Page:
“For practices that have a clinic or haul-in facility, costs also include electricity, maintenance, and different types of insurance as well as stall shavings, hay and feed, and repairs for anything horses can break,” she continues. “And, your vet may have employees who are expecting their paychecks for working those long hours, as well.”
It’s also important to know what types of payment a practice accepts, especially if an emergency arises. Not everyone accepts checks or allows payment plans. Some accept CareCredit (health care financing), others don’t. Still others offer discounted packages with advance payment.
“We offer a wellness plan that includes routine services that every adult horse, no matter their age, needs for an entire year,” says First. “It includes vaccinations, a Coggins test, a sheath cleaning, an oral exam and dental float, a lameness screening, a physical exam, and a fecal. It comes in two visits, with the farm call included. And clients on the plan get 50% off one emergency call.
“The plan provides a 15% discount on the cost of those (routine) services individually, and the client can pay it all up front or (monthly). It gives clients a little insurance, especially from the emergency standpoint, and it also allows us to develop a relationship with the patient because we’re going to see him twice a year. It makes it affordable and allows owners to do what’s best for their horse. Even if your clinic doesn’t offer it now, they might consider implementing a plan like this if they get enough requests.”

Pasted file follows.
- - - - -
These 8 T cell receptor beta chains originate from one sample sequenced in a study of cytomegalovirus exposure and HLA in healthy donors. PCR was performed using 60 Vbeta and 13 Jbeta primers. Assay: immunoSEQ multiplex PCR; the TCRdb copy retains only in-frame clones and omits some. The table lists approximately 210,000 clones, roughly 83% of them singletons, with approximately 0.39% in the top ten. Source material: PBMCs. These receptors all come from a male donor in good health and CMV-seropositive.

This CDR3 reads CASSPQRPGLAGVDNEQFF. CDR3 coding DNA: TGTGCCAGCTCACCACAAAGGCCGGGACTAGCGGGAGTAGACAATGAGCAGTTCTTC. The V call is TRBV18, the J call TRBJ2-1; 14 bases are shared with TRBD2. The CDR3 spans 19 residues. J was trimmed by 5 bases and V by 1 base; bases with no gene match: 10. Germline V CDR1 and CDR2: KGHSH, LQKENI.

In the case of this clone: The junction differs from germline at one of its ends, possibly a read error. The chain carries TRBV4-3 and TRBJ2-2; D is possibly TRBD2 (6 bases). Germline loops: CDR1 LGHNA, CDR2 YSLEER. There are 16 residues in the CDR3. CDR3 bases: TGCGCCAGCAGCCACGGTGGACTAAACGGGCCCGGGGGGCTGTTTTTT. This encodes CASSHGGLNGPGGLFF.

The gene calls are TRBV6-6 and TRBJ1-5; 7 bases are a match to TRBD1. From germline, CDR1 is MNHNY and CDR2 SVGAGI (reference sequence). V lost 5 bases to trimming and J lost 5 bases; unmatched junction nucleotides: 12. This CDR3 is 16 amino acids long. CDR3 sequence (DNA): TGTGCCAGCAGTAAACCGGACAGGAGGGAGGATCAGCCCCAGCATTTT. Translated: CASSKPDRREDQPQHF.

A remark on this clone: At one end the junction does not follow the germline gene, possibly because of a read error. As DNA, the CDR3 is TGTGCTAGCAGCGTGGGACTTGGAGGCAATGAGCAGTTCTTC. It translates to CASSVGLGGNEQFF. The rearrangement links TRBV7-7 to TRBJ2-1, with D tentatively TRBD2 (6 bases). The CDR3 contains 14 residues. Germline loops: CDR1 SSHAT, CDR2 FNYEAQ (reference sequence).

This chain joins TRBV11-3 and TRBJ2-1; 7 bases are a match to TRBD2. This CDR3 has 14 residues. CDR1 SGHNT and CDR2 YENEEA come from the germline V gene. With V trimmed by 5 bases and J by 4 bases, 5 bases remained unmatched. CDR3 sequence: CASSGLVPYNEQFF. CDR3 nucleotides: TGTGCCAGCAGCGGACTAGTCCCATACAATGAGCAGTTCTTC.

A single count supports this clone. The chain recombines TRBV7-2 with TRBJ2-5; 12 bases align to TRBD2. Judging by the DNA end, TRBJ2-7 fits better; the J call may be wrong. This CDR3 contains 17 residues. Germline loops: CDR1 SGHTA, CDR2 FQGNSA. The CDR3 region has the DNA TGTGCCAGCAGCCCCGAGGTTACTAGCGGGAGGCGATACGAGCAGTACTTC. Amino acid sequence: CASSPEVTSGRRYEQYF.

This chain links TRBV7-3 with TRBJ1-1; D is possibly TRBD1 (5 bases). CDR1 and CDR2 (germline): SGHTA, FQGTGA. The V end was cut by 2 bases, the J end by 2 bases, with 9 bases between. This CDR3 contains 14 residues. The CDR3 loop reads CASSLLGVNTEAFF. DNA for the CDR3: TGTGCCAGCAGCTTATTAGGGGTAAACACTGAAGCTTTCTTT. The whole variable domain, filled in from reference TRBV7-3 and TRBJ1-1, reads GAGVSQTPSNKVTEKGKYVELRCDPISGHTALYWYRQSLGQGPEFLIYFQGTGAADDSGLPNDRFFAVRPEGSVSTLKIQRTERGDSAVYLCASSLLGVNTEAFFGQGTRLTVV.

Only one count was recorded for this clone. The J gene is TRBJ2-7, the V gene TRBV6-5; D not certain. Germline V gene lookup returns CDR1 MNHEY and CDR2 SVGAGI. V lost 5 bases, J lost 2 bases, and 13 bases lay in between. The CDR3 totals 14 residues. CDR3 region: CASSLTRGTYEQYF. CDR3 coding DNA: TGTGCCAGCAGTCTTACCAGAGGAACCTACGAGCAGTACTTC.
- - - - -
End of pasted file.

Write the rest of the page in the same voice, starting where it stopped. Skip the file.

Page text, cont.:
10. Respect your veterinarian’s time.
While the veterinarian is examining your horse, silence cell phone alerts and resist the urge to text or take photos, particularly if you’re responsible for restraining the horse.
Also understand that veterinarians have families and personal lives outside of work. Keep after-hours calls to emergencies only.
“Most equine vets are accessible,” says First. “Our clients have our personal cell phone numbers, and we text back and forth. Most equine vets are on call 24/7 because for whatever reason, horses like to need us in the middle of the night.”
First says one of her biggest complaints is clients not respecting her time and calling or texting after hours for nonemergency situations such as dental exams and vaccines. “Even when clients text us thinking, ‘It’s only a text; they’ll see it later,’ it’s still a distraction and sometimes wakes us up at night,” she says. “For those things, e-mail works great or simply calling during business hours to schedule.”
On the other hand, she urges owners to not use portals such as e-mail or Facebook messenger for emergencies. “Please call, and most importantly, leave a message,” First says.
“It comes down to common courtesy and respect: There are some hours that you just don’t contact people unless it’s a true emergency,” she says. “And when it is an emergency, it’s always better to call when you initially think there’s a problem than to wait. Waiting can only put the horse in further jeopardy. Plus, when we see something early, treatment is often less expensive.”
And it’s during emergencies, when the adrenaline is pumping and your emotions are on overload, that you’ll be especially glad you’ve prepared in advance and established a good relationship with your veterinarian. If you’ve followed the advice offered here, your vet will be able to trust your judgment and provide that extra, above-and-beyond treatment that’s so appreciated during such stressful times.